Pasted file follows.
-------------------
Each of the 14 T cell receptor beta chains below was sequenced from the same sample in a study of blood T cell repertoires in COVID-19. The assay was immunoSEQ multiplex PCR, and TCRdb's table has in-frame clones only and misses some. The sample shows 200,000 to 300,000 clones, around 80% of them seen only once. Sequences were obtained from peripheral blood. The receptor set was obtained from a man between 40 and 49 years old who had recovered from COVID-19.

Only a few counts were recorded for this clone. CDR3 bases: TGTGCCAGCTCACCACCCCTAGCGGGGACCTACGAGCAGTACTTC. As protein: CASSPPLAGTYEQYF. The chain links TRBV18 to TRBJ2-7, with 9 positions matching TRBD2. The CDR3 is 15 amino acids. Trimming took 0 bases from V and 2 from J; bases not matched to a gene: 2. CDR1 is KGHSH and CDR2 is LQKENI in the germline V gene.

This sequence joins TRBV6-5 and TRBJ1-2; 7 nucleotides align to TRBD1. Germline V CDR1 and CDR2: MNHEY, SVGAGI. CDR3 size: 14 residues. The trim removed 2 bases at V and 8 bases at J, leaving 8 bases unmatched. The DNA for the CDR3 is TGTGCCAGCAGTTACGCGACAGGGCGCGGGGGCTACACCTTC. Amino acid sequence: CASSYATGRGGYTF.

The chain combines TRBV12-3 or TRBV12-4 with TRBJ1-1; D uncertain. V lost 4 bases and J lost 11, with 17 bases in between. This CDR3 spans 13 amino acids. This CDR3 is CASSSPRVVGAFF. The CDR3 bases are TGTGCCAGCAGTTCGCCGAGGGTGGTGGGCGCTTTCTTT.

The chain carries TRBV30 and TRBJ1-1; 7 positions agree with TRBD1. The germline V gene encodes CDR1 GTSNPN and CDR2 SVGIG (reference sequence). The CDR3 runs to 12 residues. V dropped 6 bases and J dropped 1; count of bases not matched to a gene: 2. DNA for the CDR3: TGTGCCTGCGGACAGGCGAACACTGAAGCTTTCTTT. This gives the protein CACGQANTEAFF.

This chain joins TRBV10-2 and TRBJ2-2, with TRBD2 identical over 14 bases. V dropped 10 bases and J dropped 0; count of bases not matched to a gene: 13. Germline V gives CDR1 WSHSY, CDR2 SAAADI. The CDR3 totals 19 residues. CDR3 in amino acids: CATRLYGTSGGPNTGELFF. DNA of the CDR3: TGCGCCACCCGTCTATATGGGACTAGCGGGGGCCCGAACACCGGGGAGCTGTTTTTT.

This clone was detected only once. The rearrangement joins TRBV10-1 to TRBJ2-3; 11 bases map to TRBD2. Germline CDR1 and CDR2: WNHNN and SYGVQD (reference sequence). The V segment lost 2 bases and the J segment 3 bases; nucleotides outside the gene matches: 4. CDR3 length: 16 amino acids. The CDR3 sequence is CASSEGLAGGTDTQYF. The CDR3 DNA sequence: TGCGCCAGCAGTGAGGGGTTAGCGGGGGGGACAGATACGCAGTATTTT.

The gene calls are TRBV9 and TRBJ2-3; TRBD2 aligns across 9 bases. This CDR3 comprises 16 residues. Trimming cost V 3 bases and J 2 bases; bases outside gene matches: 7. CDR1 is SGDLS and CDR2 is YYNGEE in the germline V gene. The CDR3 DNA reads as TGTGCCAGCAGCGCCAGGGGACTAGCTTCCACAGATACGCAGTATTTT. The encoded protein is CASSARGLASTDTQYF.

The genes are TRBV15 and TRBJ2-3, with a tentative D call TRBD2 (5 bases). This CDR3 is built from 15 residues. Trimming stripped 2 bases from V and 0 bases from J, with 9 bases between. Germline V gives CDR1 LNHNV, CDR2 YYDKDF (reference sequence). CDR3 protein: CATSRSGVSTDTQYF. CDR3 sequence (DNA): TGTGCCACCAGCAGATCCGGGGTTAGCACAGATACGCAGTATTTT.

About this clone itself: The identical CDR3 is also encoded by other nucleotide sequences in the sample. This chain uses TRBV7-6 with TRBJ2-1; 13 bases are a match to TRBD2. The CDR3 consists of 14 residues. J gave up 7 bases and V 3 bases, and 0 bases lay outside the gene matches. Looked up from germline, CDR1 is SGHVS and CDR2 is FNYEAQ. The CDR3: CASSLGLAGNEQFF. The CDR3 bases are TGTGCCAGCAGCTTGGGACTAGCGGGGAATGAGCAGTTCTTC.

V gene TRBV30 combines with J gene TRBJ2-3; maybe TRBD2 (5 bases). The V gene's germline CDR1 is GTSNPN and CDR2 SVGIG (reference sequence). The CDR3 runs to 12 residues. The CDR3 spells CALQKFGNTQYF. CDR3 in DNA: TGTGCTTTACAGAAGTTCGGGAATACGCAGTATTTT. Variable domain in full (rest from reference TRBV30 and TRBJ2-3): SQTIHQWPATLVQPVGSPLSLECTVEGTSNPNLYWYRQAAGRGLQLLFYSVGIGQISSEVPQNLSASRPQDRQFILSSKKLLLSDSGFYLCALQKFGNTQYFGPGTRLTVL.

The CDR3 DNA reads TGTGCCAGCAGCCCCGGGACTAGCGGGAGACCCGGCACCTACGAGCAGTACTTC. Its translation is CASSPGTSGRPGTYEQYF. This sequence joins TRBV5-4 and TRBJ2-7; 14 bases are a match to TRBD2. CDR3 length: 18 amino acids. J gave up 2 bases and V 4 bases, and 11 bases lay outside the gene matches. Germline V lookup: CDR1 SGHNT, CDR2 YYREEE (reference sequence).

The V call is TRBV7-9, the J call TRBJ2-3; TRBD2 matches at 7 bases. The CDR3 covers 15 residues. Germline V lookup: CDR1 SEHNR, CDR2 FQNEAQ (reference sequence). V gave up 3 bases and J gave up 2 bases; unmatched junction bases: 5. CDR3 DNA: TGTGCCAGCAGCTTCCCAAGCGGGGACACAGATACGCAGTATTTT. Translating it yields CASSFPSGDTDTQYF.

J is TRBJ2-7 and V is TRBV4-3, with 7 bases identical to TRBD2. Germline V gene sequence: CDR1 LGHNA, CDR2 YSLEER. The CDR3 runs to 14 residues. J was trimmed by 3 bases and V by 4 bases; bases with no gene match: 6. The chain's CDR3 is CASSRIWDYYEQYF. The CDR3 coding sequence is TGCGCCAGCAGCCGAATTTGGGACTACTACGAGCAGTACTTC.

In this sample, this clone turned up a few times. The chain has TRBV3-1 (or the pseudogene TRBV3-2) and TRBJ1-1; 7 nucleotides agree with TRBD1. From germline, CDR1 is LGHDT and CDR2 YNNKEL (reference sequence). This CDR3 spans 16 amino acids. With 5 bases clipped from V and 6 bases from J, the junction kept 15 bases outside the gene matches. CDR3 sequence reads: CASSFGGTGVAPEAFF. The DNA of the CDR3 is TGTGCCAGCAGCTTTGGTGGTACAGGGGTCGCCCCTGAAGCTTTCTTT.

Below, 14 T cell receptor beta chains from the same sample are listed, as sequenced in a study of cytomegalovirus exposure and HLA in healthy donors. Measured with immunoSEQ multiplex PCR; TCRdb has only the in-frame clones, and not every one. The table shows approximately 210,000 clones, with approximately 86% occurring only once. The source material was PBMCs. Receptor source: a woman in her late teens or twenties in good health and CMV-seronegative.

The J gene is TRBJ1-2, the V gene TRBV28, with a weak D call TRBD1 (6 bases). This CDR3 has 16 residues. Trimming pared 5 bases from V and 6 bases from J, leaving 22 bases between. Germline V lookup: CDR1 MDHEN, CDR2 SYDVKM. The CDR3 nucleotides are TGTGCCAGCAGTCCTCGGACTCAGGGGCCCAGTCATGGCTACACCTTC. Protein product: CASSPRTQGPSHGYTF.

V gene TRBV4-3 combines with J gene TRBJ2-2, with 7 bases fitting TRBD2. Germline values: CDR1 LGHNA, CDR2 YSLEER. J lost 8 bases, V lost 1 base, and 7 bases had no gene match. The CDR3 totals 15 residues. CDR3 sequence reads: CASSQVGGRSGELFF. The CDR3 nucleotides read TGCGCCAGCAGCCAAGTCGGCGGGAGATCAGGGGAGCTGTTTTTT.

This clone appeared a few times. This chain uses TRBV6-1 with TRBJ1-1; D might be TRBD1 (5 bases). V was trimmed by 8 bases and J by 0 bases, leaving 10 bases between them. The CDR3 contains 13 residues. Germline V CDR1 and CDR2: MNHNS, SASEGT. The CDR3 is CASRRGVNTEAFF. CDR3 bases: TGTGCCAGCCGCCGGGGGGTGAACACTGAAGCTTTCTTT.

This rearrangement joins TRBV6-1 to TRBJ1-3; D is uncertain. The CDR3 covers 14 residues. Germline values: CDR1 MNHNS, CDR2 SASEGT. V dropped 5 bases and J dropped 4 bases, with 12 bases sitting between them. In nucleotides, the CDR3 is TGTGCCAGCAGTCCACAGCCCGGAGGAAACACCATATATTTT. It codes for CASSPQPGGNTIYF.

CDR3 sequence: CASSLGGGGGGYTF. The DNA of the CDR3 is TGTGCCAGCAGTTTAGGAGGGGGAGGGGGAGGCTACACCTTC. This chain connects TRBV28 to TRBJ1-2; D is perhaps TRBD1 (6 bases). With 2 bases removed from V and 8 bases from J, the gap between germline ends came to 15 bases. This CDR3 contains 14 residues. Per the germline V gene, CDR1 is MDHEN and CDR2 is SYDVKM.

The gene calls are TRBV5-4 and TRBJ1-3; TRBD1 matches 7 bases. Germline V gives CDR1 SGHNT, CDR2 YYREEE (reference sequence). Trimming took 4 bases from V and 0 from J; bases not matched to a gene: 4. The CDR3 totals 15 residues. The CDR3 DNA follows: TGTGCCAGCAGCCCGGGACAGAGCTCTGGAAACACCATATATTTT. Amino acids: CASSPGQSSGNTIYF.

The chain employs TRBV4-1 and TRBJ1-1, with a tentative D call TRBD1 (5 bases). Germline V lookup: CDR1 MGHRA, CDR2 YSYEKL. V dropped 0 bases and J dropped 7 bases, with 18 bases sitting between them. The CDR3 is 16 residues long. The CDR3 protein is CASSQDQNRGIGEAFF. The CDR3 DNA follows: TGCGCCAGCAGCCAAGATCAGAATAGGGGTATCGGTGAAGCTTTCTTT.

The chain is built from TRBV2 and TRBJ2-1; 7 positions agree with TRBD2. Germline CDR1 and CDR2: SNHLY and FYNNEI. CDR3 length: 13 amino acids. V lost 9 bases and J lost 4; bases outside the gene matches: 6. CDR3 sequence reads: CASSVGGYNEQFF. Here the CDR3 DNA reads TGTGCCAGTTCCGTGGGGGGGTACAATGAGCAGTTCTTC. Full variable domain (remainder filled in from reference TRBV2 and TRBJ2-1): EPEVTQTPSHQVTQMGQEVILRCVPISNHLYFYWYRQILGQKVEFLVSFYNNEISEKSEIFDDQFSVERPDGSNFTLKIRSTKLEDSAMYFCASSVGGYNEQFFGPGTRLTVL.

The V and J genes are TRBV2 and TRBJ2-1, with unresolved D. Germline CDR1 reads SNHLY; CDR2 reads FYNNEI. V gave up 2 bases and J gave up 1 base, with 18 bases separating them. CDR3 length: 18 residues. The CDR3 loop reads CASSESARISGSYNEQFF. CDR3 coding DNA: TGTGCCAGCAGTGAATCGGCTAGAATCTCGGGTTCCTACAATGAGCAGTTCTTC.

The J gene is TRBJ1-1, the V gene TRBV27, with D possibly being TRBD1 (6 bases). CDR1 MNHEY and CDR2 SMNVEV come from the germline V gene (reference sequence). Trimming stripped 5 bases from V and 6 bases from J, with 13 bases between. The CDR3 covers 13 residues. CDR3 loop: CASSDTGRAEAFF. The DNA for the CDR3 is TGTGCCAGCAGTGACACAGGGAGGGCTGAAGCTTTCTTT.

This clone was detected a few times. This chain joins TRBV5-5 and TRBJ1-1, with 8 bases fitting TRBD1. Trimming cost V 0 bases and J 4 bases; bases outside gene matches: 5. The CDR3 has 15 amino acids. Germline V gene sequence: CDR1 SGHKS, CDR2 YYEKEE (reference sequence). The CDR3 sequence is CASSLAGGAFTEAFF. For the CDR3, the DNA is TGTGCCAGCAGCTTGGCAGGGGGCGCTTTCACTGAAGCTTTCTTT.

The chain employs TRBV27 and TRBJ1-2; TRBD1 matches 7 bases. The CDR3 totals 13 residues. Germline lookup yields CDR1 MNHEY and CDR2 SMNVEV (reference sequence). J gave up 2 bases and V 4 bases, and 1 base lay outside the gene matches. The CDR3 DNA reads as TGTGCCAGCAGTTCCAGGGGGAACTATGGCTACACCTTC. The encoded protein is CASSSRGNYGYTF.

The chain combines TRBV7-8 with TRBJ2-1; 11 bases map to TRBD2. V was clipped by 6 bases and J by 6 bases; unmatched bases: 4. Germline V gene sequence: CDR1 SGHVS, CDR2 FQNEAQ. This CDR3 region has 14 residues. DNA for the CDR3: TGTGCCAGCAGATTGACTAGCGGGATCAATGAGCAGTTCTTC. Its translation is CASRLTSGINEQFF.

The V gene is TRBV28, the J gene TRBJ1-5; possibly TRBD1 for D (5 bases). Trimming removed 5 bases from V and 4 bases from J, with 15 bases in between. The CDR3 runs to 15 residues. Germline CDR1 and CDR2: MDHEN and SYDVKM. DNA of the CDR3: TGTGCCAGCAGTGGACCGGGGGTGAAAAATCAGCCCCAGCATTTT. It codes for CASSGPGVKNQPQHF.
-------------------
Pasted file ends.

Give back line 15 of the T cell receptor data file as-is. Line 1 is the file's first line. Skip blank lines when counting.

In this sample, this clone turned up a few times. The chain has TRBV3-1 (or the pseudogene TRBV3-2) and TRBJ1-1; 7 nucleotides agree with TRBD1. From germline, CDR1 is LGHDT and CDR2 YNNKEL (reference sequence). This CDR3 spans 16 amino acids. With 5 bases clipped from V and 6 bases from J, the junction kept 15 bases outside the gene matches. CDR3 sequence reads: CASSFGGTGVAPEAFF. The DNA of the CDR3 is TGTGCCAGCAGCTTTGGTGGTACAGGGGTCGCCCCTGAAGCTTTCTTT.